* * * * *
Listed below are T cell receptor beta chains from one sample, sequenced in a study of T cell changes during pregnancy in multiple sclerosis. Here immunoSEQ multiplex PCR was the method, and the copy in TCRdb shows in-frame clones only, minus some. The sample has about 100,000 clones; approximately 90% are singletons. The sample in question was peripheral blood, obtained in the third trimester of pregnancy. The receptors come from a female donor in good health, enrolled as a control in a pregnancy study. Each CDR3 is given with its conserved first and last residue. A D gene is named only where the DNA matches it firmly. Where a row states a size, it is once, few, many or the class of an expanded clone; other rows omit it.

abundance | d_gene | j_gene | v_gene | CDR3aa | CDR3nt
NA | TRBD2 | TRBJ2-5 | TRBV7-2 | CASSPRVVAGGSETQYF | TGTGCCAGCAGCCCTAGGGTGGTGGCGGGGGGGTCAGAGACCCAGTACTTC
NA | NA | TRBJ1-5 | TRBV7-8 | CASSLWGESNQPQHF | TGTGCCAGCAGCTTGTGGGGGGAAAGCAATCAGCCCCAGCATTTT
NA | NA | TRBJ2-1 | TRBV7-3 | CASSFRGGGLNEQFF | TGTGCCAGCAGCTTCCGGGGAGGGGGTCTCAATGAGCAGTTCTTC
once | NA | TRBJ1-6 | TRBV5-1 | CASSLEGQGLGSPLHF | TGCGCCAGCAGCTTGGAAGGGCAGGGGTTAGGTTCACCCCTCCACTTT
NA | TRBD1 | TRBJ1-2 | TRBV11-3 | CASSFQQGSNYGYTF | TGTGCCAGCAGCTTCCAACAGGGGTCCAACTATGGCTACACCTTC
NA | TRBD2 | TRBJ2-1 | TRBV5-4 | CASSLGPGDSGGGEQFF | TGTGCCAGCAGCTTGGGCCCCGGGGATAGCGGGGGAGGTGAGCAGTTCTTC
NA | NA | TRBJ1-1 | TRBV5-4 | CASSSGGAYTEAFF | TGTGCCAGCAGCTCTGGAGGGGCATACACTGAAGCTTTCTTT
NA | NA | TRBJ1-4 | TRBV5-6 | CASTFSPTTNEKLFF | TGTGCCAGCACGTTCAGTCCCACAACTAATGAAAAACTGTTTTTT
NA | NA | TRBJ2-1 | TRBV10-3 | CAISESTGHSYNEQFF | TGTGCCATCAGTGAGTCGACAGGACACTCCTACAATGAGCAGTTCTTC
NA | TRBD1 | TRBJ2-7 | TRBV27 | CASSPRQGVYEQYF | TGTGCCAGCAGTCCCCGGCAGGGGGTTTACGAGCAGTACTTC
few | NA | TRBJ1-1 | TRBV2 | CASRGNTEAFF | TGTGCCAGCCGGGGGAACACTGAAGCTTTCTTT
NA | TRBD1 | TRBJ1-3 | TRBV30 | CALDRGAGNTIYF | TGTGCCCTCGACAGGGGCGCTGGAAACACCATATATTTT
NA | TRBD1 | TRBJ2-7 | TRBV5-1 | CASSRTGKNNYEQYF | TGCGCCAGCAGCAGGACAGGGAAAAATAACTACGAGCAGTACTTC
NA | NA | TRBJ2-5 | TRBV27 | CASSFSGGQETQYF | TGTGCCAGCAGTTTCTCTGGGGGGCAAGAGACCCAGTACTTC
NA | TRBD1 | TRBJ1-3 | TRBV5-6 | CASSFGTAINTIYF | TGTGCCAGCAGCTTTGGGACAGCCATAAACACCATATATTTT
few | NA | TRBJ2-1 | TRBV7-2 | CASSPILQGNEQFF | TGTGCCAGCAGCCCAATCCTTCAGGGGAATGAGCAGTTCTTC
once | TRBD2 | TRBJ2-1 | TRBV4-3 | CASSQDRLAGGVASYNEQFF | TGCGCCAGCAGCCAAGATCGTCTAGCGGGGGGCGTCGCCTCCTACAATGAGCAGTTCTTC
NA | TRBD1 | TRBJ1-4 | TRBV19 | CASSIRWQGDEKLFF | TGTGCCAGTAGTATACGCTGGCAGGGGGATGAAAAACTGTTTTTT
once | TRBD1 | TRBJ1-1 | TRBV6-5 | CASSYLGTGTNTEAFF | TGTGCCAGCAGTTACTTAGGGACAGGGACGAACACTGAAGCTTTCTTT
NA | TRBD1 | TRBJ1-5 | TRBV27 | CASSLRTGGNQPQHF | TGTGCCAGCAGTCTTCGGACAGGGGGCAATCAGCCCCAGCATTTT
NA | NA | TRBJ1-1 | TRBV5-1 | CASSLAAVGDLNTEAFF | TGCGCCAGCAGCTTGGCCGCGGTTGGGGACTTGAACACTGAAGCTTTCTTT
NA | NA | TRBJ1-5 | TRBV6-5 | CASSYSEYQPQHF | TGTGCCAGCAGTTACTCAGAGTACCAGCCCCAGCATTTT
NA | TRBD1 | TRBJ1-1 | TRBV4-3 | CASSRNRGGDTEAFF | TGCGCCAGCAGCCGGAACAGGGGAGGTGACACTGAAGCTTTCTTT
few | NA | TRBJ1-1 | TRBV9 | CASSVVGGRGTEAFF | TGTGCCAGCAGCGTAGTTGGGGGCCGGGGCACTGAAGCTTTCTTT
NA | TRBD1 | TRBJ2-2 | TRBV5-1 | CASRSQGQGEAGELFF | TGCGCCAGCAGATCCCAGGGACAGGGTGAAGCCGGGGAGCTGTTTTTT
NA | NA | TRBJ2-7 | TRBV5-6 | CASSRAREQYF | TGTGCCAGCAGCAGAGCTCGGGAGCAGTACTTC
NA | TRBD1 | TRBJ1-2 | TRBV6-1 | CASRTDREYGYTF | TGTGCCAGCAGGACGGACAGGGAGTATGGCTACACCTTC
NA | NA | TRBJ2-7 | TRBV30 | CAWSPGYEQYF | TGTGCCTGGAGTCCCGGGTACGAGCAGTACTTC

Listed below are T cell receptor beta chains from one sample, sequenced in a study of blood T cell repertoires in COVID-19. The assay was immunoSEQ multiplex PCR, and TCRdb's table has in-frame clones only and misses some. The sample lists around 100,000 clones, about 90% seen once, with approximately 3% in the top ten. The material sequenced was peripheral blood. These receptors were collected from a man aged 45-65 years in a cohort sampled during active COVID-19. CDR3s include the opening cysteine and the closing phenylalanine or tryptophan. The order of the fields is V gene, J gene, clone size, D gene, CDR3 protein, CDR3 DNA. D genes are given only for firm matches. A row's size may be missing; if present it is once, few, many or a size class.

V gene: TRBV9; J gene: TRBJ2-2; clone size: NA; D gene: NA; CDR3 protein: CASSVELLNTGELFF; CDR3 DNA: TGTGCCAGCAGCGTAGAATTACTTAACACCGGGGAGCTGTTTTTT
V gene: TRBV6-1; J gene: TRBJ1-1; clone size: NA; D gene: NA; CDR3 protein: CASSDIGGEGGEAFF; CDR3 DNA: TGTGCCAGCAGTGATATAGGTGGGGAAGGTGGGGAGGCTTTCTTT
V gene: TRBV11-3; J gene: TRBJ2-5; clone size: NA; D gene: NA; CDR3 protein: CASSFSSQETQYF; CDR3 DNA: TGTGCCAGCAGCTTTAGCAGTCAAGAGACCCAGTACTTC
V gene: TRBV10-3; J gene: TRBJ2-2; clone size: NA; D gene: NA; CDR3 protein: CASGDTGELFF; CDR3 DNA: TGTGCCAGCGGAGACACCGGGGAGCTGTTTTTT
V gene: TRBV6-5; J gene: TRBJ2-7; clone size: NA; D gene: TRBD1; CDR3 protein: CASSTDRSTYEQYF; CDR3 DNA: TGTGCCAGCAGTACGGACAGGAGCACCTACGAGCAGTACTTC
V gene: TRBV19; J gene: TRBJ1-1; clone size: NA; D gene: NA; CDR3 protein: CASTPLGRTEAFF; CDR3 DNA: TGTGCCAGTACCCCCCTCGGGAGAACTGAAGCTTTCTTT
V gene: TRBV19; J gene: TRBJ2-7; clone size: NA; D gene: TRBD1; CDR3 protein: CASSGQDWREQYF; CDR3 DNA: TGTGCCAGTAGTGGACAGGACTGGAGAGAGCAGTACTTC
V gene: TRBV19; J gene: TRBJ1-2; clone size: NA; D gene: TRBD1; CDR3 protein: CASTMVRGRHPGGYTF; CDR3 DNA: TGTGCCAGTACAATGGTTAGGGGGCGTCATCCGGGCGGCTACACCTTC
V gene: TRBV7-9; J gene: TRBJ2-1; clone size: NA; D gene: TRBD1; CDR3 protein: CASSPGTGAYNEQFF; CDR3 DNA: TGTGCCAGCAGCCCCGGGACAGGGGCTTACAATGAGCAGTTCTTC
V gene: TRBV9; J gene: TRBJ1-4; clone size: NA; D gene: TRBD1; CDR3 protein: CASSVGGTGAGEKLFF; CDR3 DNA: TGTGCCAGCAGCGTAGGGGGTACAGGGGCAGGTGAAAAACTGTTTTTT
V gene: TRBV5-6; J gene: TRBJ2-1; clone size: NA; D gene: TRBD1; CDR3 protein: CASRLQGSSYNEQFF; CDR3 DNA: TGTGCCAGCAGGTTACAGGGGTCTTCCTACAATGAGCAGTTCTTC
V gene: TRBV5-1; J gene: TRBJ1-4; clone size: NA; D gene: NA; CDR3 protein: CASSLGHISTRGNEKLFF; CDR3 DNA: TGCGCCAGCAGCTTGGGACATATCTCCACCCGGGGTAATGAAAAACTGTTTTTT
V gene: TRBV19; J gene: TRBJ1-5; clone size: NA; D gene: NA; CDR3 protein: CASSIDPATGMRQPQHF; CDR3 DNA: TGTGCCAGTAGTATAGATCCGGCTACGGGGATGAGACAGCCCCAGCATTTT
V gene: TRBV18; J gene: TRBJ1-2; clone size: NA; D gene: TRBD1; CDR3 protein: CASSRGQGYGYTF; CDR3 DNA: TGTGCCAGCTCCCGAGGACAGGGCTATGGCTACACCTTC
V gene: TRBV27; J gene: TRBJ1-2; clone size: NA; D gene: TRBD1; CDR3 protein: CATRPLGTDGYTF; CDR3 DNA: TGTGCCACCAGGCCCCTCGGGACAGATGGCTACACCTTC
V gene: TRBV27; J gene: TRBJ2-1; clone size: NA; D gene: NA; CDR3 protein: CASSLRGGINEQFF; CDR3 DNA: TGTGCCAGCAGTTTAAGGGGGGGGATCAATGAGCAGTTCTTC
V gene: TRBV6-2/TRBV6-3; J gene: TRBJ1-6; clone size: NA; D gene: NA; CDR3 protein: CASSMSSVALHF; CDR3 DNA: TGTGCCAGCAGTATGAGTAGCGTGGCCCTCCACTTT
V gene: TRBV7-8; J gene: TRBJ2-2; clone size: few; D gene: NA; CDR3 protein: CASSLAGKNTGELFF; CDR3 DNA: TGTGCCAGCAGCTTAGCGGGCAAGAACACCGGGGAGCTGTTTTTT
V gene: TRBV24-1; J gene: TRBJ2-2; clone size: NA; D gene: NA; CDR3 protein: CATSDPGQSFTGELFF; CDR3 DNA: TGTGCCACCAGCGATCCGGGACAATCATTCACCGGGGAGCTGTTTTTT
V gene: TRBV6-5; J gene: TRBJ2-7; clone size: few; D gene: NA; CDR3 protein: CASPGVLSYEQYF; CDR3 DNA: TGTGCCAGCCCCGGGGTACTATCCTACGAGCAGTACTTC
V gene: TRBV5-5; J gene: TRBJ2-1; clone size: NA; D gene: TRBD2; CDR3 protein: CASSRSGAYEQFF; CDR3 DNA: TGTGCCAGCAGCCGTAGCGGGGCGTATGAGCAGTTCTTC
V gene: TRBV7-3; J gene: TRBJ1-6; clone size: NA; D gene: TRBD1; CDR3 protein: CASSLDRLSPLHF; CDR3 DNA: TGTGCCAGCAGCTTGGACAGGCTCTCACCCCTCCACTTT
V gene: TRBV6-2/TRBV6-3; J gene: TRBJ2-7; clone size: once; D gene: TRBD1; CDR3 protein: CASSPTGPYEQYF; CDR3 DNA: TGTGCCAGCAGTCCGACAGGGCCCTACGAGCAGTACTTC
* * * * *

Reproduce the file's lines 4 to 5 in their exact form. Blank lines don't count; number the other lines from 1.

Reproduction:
NA | NA | TRBJ1-5 | TRBV7-8 | CASSLWGESNQPQHF | TGTGCCAGCAGCTTGTGGGGGGAAAGCAATCAGCCCCAGCATTTT
NA | NA | TRBJ2-1 | TRBV7-3 | CASSFRGGGLNEQFF | TGTGCCAGCAGCTTCCGGGGAGGGGGTCTCAATGAGCAGTTCTTC